As far as “Jazz” (the documentary), Burns has freely admitted he knew little about jazz before he started the project. He picked it largely because jazz touches on issues of American cultural development and race relations. Which is why he relied so much on figures like Marsalis, and why it emphasizes racial issues so much. It’s telling that until he plays Coleman Hawkins’ solo on “Body and Soul”, there isn’t a single lengthy uninterrupted musical passage in the documentary.

He played Armstrong’s West End Blues all the way through earlier in the series. I don’t think this changes the point you’re trying to make, though. I think those are the only two pieces of music Burns did this with.

I thought of another area where Armstrong had a big influence: he worked in Fletcher Henderson’s orchestra for about a year. While there, he played alongside Coleman Hawkins, Buster Bailey and Don Redman. They all learned a lot from him about how to construct a solo.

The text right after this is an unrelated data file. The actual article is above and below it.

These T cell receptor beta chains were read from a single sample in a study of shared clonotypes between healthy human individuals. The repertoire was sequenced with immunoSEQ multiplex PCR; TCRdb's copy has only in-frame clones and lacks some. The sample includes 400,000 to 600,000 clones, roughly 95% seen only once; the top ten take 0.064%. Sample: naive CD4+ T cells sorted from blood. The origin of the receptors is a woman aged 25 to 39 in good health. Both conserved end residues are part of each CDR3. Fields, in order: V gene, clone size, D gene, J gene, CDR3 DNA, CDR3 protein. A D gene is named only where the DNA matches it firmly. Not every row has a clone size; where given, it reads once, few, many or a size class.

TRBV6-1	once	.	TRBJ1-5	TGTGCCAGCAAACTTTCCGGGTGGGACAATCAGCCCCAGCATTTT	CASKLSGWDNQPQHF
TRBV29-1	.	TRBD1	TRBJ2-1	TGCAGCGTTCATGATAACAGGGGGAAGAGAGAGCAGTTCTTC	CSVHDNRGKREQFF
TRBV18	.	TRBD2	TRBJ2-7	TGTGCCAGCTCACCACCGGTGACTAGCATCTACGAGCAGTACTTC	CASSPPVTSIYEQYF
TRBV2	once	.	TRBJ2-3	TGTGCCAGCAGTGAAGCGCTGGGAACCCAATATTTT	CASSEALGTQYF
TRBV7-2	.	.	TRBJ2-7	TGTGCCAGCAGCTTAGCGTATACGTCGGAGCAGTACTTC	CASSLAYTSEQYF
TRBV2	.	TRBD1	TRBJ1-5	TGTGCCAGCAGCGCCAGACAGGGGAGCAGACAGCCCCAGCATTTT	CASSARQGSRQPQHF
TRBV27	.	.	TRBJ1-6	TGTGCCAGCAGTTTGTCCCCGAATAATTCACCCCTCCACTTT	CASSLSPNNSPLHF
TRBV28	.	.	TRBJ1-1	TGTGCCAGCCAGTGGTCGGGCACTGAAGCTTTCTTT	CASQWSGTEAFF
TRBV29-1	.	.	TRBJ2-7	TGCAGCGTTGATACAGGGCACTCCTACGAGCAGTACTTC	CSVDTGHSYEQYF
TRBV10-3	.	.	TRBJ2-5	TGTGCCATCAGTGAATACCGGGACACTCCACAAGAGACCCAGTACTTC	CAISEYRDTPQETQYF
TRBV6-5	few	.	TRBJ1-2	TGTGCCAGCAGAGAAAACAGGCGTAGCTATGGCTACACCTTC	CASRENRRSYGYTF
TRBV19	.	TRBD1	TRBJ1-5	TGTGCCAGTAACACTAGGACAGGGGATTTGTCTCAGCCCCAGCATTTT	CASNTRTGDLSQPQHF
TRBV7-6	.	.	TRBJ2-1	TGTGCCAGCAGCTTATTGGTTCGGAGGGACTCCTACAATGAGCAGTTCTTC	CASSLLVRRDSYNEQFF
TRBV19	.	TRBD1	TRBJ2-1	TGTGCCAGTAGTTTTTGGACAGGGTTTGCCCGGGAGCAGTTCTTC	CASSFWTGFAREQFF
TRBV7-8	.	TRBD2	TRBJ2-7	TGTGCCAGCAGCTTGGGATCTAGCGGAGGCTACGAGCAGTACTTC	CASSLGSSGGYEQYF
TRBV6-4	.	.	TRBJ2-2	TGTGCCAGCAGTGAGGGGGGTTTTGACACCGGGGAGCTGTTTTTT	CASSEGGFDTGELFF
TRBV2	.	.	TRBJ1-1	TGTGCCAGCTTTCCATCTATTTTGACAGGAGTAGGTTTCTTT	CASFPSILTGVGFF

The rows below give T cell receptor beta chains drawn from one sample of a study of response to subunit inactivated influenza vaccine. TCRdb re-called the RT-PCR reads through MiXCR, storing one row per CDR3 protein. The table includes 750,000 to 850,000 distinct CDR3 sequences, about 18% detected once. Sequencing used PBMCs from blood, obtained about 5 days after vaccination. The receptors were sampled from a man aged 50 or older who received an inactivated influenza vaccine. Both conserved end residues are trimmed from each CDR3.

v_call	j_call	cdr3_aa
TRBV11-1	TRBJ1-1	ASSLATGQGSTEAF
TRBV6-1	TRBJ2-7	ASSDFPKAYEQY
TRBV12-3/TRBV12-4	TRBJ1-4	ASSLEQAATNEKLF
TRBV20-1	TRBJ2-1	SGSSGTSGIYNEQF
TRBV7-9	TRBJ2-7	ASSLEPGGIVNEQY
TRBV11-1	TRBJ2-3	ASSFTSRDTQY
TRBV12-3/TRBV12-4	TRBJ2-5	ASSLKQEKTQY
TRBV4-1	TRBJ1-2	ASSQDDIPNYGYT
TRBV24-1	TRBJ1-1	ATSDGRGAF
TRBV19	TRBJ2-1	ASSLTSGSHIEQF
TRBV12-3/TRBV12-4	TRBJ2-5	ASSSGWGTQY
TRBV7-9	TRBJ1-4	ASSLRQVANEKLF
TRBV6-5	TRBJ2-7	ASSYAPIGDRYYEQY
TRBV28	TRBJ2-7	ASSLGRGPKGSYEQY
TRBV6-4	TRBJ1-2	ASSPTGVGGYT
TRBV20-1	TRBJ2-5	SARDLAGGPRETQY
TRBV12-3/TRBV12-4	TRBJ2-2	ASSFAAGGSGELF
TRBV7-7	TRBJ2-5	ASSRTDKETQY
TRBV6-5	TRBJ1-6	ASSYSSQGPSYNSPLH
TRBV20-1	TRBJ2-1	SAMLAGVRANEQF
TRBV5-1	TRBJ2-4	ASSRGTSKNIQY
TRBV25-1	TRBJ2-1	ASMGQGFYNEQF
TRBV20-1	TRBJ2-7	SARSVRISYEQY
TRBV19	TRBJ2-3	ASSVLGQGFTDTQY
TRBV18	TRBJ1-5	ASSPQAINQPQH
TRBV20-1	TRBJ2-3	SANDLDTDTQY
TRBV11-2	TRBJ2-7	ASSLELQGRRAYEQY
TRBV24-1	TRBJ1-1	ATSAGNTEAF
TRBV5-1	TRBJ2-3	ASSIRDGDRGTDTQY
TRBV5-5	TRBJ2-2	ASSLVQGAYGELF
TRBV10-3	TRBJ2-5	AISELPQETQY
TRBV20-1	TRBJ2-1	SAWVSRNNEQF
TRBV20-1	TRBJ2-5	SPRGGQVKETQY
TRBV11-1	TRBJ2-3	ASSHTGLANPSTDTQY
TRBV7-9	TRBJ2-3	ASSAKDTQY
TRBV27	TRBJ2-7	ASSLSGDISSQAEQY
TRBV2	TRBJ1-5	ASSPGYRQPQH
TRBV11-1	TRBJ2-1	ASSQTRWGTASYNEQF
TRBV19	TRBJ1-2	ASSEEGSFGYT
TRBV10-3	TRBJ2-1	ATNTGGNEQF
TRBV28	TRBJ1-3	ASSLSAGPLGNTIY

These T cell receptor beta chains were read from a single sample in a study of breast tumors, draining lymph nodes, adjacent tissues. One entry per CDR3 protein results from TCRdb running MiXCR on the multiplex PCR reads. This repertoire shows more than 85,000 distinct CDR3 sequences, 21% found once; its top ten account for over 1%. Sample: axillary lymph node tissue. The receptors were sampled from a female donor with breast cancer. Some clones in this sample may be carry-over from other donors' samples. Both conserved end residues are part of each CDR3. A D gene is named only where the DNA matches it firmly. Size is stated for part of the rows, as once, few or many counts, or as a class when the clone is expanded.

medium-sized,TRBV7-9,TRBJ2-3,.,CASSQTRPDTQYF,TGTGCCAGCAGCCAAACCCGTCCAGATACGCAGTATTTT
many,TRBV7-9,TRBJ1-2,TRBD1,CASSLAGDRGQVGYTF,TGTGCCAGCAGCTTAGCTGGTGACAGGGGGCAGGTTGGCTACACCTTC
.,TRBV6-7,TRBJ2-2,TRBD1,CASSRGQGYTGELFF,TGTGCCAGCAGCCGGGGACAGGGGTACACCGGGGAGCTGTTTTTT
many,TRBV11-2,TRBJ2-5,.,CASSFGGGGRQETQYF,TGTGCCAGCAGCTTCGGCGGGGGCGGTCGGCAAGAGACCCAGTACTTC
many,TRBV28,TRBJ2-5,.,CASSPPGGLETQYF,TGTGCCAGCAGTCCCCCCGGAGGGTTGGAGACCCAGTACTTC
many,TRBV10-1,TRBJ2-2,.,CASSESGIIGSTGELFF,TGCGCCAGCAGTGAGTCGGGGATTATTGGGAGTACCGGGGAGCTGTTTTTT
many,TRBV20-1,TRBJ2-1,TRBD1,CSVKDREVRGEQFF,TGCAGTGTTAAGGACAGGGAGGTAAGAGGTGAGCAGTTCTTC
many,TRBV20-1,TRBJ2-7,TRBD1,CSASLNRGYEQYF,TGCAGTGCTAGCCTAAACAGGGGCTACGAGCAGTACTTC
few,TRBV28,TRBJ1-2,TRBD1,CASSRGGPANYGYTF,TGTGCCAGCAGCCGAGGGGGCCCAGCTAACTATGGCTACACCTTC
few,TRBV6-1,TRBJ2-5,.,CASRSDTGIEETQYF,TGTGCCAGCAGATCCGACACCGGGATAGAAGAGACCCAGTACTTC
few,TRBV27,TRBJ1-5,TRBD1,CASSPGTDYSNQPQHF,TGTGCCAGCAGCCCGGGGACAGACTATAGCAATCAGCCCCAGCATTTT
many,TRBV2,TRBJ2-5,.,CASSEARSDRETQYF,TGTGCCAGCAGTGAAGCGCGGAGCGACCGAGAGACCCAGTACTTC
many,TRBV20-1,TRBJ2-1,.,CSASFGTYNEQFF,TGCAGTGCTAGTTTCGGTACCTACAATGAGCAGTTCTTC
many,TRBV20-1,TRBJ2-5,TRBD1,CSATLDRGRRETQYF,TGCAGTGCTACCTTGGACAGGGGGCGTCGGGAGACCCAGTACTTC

Yes. Perfect.

Well, then: Yay!

I agree with all this, but just wish to point out that it’s primarily a description of the revolutionary nature of jazz in general rather than Louis Armstrong in particular. The simple fact that he was a leader, a focal point, for this revolution is one large part of why he was so important, but it leaves open the question of “Why was he, rather than someone else, the leader?”.

When I started this thread, I had just begun the series. As I got farther into it, they did indeed have a lot more to say about Armstrong. .

Why did Hendrix blow open rock guitar? He took all stuff swirling around him and brought superior musicianship, songwriting, band leadership and a completely innovative and new sound.

Why was he the leader? He was a complete and total badass.